David Reiss, professor of law at Brooklyn Law School in Brooklyn, N.Y., summed up the assessment of several interviewed by Bloomberg BNA on the picture ahead for 2017.

“I would guess that disparate impact won’t be a priority for the Trump administration,” Reiss said.

New Leadership Ahead

In November, Trump said he’ll nominate Sen. Jeff Sessions (R-Ala.) as attorney general. The president-elect also Dec. 5 named Ben Carson, the former director of pediatric neurosurgery at Johns Hopkins, as his candidate to lead HUD.

Alan S. Kaplinsky, a partner in Philadelphia who leads the consumer financial services practice at Ballard Spahr, said he doesn’t expect Sessions “to be a strong advocate for pushing the legal envelope on fair lending issues.”

And Carson might not use what some have called an “enforcement by litigation” approach to housing policy, according to Joseph Pigg, the American Bankers Association’s senior vice president for mortgage finance.

“Returning to a more normal enforcement regime should be a positive for borrowers and lenders alike,” Pigg told Bloomberg BNA. HUD spokesman Brian Sullivan declined to comment on the fair-lending outlook at HUD.

A Well-Known Unknown

Carson, a well-known physician and education reform advocate, took on an even higher profile by entering the 2016 White House race. But on lending, housing and other matters likely to come before him should he take the helm at HUD, Carson’s record is sparse.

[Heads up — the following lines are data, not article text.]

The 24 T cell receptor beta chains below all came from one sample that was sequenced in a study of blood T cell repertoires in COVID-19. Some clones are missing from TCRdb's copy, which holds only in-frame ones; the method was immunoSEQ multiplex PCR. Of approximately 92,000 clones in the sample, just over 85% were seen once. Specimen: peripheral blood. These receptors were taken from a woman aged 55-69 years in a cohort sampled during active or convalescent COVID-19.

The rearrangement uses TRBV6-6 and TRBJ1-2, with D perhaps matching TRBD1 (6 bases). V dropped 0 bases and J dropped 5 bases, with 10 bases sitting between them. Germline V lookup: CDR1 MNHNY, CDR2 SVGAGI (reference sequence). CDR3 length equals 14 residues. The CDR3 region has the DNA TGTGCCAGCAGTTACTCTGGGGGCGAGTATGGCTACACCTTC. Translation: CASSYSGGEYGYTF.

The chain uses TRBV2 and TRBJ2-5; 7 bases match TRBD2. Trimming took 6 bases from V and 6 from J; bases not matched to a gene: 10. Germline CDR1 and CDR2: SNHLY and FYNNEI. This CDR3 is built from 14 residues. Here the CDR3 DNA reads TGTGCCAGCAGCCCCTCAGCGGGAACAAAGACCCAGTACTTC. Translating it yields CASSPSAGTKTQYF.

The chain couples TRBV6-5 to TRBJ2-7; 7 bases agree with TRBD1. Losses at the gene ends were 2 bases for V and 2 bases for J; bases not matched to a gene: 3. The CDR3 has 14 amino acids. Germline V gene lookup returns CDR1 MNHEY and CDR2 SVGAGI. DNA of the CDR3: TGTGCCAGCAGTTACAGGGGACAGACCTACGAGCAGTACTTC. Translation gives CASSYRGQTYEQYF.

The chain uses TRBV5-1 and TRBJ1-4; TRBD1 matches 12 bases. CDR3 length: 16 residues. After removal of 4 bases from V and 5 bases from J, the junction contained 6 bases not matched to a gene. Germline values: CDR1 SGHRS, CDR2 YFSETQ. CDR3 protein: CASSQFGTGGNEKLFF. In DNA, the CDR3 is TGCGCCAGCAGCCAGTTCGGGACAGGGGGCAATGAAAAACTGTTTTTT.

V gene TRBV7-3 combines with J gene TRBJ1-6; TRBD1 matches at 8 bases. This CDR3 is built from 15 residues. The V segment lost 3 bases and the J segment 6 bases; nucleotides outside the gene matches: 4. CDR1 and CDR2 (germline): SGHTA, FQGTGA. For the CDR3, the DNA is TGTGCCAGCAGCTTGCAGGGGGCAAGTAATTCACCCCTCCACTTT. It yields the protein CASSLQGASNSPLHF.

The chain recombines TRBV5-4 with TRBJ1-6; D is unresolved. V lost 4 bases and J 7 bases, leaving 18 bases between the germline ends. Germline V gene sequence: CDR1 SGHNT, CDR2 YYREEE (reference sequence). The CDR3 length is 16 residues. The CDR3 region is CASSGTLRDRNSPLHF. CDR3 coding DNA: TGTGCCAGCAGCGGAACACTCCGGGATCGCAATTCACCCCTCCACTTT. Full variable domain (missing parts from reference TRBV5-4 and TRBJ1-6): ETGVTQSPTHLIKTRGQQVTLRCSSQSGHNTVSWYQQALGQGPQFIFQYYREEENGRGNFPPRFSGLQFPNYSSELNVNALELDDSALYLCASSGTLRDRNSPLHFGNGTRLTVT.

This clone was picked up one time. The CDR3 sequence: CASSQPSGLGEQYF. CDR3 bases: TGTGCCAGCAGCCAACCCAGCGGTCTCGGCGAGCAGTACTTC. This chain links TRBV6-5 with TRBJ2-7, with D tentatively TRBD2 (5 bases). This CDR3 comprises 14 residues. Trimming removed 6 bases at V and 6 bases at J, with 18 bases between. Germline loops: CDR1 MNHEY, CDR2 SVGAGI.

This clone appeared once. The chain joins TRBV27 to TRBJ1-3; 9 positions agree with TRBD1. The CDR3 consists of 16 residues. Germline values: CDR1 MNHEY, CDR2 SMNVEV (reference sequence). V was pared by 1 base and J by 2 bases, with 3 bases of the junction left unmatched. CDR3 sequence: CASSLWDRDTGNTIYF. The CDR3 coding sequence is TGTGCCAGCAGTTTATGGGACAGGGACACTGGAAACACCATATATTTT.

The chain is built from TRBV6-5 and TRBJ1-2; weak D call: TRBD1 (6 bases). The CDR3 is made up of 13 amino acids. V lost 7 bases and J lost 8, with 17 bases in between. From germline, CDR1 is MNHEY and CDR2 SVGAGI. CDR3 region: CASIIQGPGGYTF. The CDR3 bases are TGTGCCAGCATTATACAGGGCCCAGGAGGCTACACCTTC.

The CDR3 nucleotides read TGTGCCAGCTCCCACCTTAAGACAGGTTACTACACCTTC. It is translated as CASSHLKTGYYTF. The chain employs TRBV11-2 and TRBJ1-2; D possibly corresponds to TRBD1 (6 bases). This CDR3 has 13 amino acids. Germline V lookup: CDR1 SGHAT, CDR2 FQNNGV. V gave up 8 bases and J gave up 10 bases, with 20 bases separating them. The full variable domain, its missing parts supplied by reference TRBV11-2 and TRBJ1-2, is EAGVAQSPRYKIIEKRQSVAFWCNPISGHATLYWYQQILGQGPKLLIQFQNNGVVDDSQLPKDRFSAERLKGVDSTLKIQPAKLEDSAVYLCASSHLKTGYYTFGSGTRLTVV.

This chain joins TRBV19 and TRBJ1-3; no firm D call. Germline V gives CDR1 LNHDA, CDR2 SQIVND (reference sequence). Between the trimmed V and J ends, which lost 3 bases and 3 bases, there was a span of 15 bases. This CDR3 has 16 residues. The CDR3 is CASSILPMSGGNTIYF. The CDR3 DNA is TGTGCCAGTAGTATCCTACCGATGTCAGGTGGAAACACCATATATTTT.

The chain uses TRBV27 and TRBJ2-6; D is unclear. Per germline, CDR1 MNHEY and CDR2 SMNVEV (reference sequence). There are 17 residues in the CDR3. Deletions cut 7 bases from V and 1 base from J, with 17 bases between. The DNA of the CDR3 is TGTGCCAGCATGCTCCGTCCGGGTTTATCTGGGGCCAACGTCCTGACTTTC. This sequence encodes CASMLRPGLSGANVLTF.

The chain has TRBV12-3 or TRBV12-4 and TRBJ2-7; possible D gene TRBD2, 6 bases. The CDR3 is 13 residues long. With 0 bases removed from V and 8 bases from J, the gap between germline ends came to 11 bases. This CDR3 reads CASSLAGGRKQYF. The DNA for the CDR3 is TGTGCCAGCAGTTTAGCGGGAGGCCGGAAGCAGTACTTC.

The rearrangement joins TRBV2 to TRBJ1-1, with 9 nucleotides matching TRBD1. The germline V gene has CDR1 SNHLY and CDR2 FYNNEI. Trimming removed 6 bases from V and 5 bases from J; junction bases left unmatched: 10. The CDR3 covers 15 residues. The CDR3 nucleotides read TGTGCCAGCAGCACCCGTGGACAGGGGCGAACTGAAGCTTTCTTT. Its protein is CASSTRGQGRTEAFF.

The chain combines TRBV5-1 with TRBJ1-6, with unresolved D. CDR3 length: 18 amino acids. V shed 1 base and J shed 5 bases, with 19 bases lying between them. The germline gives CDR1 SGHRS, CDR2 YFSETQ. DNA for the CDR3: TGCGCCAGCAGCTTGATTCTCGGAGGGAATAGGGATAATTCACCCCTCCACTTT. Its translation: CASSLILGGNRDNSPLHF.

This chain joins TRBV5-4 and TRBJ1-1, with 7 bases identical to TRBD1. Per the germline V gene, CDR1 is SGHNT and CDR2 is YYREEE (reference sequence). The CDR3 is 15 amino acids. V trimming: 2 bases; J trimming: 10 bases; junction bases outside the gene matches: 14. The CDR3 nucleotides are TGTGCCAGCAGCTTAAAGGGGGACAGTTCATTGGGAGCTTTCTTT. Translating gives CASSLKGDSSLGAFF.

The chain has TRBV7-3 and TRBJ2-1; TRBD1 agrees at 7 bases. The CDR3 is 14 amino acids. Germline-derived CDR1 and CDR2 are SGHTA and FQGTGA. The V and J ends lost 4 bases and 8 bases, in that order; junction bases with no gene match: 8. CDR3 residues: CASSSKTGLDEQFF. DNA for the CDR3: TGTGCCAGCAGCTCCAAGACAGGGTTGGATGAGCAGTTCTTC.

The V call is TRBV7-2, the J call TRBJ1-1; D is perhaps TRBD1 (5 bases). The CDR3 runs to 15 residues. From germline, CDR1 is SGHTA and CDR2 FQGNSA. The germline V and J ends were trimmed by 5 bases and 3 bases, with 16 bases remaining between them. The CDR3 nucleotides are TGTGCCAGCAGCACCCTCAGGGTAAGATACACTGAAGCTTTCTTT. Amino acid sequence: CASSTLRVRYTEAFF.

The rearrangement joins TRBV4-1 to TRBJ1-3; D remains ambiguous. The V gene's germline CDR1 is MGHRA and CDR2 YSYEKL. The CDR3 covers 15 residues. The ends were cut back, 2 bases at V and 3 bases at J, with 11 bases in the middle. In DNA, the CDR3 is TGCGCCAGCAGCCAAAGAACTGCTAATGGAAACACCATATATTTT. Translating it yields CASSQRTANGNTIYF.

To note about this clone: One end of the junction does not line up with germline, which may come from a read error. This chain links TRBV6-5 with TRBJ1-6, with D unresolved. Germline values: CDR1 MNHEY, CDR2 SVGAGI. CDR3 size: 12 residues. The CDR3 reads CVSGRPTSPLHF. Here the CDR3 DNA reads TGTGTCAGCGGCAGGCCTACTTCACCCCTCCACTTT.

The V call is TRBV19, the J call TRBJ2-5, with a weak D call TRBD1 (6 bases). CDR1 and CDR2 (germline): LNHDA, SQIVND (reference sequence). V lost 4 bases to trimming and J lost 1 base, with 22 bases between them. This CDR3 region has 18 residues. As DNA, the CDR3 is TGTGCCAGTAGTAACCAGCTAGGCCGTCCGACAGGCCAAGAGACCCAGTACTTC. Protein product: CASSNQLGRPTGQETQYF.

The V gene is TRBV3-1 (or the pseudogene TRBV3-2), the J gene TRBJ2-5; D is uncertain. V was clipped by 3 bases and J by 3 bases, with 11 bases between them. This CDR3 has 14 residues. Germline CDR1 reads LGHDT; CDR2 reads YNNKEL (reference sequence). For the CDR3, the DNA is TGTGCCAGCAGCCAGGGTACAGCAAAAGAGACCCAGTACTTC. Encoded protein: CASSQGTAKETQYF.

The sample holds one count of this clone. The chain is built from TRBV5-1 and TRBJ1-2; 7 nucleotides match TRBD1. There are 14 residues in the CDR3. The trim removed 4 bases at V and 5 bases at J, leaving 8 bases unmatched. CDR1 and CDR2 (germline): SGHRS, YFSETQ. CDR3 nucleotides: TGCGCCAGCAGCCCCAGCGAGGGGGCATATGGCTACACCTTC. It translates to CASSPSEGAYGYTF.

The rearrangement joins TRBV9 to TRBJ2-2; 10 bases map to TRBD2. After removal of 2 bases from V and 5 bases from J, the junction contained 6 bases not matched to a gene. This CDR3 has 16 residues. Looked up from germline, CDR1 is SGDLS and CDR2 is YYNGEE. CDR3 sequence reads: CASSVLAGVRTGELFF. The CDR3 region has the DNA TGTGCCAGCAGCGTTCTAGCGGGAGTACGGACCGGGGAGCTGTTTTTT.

One exception is a July 23, 2015, opinion piece in the Washington Times, where Carson criticized HUD’s Affirmatively Furthering Fair Housing rule. Although HUD has a distinct regulation that governs disparate impact claims under the Fair Housing Act, the AFFH rule has a different focus. The regulation, drawn from language in the Fair Housing Act itself, lays out a new process that HUD says “promotes housing choice and fosters inclusive communities free from housing discrimination.”

Carson criticized the AFFH rule, saying it would inject too much government decision-making into local housing policy. The rule, issued in the wake of the U.S. Supreme Court’s ruling in a major 2015 case on disparate impact claims under the Fair Housing Act, might actually frustrate efforts to develop new housing, he said.

Reiss predicted that Carson will either try to get rid of the AFFH rule, or decide not to enforce it. But he also said Carson’s stance on the regulation probably is somewhat nuanced.

“He’s acknowledged the history of redlining, restrictive covenants, and other problems,” Reiss told Bloomberg BNA. “He doesn’t seem to be denying a history of structural racism in the housing market. He seems to be saying the Affirmatively Furthering Fair Housing rule goes too far.”